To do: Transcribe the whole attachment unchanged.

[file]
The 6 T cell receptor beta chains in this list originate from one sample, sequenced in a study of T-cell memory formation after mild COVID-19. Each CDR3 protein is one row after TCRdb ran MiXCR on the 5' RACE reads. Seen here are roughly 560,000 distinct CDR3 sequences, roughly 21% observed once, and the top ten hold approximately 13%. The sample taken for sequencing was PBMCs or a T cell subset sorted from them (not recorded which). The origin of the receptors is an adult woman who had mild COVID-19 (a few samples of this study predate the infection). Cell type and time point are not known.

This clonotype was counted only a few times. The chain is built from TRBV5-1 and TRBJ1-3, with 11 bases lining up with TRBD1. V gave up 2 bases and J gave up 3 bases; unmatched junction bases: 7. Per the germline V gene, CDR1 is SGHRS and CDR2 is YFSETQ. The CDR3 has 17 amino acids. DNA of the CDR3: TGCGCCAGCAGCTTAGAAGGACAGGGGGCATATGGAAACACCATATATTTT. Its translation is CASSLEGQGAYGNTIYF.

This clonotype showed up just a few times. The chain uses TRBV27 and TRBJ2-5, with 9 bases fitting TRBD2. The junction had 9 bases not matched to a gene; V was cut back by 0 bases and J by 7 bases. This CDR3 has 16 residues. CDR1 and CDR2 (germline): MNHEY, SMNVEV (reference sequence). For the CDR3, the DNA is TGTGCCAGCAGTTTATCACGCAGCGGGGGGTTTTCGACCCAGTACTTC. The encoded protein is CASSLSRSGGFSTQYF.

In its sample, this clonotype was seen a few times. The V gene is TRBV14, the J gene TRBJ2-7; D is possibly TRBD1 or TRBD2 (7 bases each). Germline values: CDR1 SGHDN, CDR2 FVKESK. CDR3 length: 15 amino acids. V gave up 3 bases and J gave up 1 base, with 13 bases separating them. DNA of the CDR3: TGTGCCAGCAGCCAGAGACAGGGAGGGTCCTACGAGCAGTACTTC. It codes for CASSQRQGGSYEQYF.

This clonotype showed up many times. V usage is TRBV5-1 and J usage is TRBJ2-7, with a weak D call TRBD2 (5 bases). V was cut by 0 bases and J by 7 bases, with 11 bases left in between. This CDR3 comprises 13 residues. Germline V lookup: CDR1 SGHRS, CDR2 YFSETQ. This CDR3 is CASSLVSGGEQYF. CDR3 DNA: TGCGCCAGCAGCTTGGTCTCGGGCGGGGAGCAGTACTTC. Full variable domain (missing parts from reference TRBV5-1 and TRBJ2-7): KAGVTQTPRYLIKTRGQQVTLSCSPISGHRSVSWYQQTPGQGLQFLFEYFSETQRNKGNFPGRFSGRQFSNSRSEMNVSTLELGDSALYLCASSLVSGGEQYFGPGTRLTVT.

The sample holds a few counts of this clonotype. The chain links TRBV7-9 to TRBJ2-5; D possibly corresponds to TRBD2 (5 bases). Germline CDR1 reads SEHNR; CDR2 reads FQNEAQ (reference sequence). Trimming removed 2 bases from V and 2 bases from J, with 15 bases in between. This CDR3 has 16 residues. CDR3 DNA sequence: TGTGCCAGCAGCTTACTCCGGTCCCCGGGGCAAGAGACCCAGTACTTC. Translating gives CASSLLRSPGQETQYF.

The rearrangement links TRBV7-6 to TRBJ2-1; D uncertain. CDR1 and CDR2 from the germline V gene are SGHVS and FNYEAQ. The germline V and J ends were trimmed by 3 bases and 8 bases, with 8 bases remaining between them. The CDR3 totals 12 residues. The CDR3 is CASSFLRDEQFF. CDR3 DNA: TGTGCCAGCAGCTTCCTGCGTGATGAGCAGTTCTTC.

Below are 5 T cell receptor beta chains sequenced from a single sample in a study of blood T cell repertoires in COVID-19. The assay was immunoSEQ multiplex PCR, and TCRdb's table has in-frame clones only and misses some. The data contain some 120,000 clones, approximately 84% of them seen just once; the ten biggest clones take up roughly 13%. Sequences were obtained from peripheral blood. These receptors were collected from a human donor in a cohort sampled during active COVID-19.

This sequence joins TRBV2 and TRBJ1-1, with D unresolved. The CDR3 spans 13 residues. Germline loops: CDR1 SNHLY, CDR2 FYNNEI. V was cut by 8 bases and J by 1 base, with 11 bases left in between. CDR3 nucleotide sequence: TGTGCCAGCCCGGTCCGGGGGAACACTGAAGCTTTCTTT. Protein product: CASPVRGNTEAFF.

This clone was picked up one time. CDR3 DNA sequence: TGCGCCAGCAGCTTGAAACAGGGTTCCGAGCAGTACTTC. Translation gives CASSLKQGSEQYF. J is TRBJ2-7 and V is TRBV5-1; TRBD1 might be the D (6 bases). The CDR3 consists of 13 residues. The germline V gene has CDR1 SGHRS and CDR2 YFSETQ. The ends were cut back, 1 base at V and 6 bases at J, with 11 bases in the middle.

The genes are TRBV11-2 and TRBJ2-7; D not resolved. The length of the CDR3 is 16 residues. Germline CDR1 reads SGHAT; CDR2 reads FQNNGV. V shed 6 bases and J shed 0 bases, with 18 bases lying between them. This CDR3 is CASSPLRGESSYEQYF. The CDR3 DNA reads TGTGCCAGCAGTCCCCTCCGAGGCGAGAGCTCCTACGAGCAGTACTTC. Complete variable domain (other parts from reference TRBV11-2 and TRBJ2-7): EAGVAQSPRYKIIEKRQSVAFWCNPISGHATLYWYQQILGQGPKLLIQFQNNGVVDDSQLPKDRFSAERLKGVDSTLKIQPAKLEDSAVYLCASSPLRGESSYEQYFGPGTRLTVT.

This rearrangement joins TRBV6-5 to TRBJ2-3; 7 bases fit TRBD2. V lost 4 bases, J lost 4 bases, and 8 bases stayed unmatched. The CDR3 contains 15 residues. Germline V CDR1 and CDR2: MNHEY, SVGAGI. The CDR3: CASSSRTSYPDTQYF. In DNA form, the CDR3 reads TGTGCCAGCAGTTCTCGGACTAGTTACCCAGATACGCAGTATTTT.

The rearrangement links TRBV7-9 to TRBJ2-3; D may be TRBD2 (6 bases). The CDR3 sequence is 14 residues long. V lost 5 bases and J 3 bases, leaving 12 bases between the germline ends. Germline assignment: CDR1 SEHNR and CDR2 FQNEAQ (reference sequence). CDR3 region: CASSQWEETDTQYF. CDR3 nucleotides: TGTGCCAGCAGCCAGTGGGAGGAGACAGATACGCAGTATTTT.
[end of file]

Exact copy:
The 6 T cell receptor beta chains in this list originate from one sample, sequenced in a study of T-cell memory formation after mild COVID-19. Each CDR3 protein is one row after TCRdb ran MiXCR on the 5' RACE reads. Seen here are roughly 560,000 distinct CDR3 sequences, roughly 21% observed once, and the top ten hold approximately 13%. The sample taken for sequencing was PBMCs or a T cell subset sorted from them (not recorded which). The origin of the receptors is an adult woman who had mild COVID-19 (a few samples of this study predate the infection). Cell type and time point are not known.

This clonotype was counted only a few times. The chain is built from TRBV5-1 and TRBJ1-3, with 11 bases lining up with TRBD1. V gave up 2 bases and J gave up 3 bases; unmatched junction bases: 7. Per the germline V gene, CDR1 is SGHRS and CDR2 is YFSETQ. The CDR3 has 17 amino acids. DNA of the CDR3: TGCGCCAGCAGCTTAGAAGGACAGGGGGCATATGGAAACACCATATATTTT. Its translation is CASSLEGQGAYGNTIYF.

This clonotype showed up just a few times. The chain uses TRBV27 and TRBJ2-5, with 9 bases fitting TRBD2. The junction had 9 bases not matched to a gene; V was cut back by 0 bases and J by 7 bases. This CDR3 has 16 residues. CDR1 and CDR2 (germline): MNHEY, SMNVEV (reference sequence). For the CDR3, the DNA is TGTGCCAGCAGTTTATCACGCAGCGGGGGGTTTTCGACCCAGTACTTC. The encoded protein is CASSLSRSGGFSTQYF.

In its sample, this clonotype was seen a few times. The V gene is TRBV14, the J gene TRBJ2-7; D is possibly TRBD1 or TRBD2 (7 bases each). Germline values: CDR1 SGHDN, CDR2 FVKESK. CDR3 length: 15 amino acids. V gave up 3 bases and J gave up 1 base, with 13 bases separating them. DNA of the CDR3: TGTGCCAGCAGCCAGAGACAGGGAGGGTCCTACGAGCAGTACTTC. It codes for CASSQRQGGSYEQYF.

This clonotype showed up many times. V usage is TRBV5-1 and J usage is TRBJ2-7, with a weak D call TRBD2 (5 bases). V was cut by 0 bases and J by 7 bases, with 11 bases left in between. This CDR3 comprises 13 residues. Germline V lookup: CDR1 SGHRS, CDR2 YFSETQ. This CDR3 is CASSLVSGGEQYF. CDR3 DNA: TGCGCCAGCAGCTTGGTCTCGGGCGGGGAGCAGTACTTC. Full variable domain (missing parts from reference TRBV5-1 and TRBJ2-7): KAGVTQTPRYLIKTRGQQVTLSCSPISGHRSVSWYQQTPGQGLQFLFEYFSETQRNKGNFPGRFSGRQFSNSRSEMNVSTLELGDSALYLCASSLVSGGEQYFGPGTRLTVT.

The sample holds a few counts of this clonotype. The chain links TRBV7-9 to TRBJ2-5; D possibly corresponds to TRBD2 (5 bases). Germline CDR1 reads SEHNR; CDR2 reads FQNEAQ (reference sequence). Trimming removed 2 bases from V and 2 bases from J, with 15 bases in between. This CDR3 has 16 residues. CDR3 DNA sequence: TGTGCCAGCAGCTTACTCCGGTCCCCGGGGCAAGAGACCCAGTACTTC. Translating gives CASSLLRSPGQETQYF.

The rearrangement links TRBV7-6 to TRBJ2-1; D uncertain. CDR1 and CDR2 from the germline V gene are SGHVS and FNYEAQ. The germline V and J ends were trimmed by 3 bases and 8 bases, with 8 bases remaining between them. The CDR3 totals 12 residues. The CDR3 is CASSFLRDEQFF. CDR3 DNA: TGTGCCAGCAGCTTCCTGCGTGATGAGCAGTTCTTC.

Below are 5 T cell receptor beta chains sequenced from a single sample in a study of blood T cell repertoires in COVID-19. The assay was immunoSEQ multiplex PCR, and TCRdb's table has in-frame clones only and misses some. The data contain some 120,000 clones, approximately 84% of them seen just once; the ten biggest clones take up roughly 13%. Sequences were obtained from peripheral blood. These receptors were collected from a human donor in a cohort sampled during active COVID-19.

This sequence joins TRBV2 and TRBJ1-1, with D unresolved. The CDR3 spans 13 residues. Germline loops: CDR1 SNHLY, CDR2 FYNNEI. V was cut by 8 bases and J by 1 base, with 11 bases left in between. CDR3 nucleotide sequence: TGTGCCAGCCCGGTCCGGGGGAACACTGAAGCTTTCTTT. Protein product: CASPVRGNTEAFF.

This clone was picked up one time. CDR3 DNA sequence: TGCGCCAGCAGCTTGAAACAGGGTTCCGAGCAGTACTTC. Translation gives CASSLKQGSEQYF. J is TRBJ2-7 and V is TRBV5-1; TRBD1 might be the D (6 bases). The CDR3 consists of 13 residues. The germline V gene has CDR1 SGHRS and CDR2 YFSETQ. The ends were cut back, 1 base at V and 6 bases at J, with 11 bases in the middle.

The genes are TRBV11-2 and TRBJ2-7; D not resolved. The length of the CDR3 is 16 residues. Germline CDR1 reads SGHAT; CDR2 reads FQNNGV. V shed 6 bases and J shed 0 bases, with 18 bases lying between them. This CDR3 is CASSPLRGESSYEQYF. The CDR3 DNA reads TGTGCCAGCAGTCCCCTCCGAGGCGAGAGCTCCTACGAGCAGTACTTC. Complete variable domain (other parts from reference TRBV11-2 and TRBJ2-7): EAGVAQSPRYKIIEKRQSVAFWCNPISGHATLYWYQQILGQGPKLLIQFQNNGVVDDSQLPKDRFSAERLKGVDSTLKIQPAKLEDSAVYLCASSPLRGESSYEQYFGPGTRLTVT.

This rearrangement joins TRBV6-5 to TRBJ2-3; 7 bases fit TRBD2. V lost 4 bases, J lost 4 bases, and 8 bases stayed unmatched. The CDR3 contains 15 residues. Germline V CDR1 and CDR2: MNHEY, SVGAGI. The CDR3: CASSSRTSYPDTQYF. In DNA form, the CDR3 reads TGTGCCAGCAGTTCTCGGACTAGTTACCCAGATACGCAGTATTTT.

The rearrangement links TRBV7-9 to TRBJ2-3; D may be TRBD2 (6 bases). The CDR3 sequence is 14 residues long. V lost 5 bases and J 3 bases, leaving 12 bases between the germline ends. Germline assignment: CDR1 SEHNR and CDR2 FQNEAQ (reference sequence). CDR3 region: CASSQWEETDTQYF. CDR3 nucleotides: TGTGCCAGCAGCCAGTGGGAGGAGACAGATACGCAGTATTTT.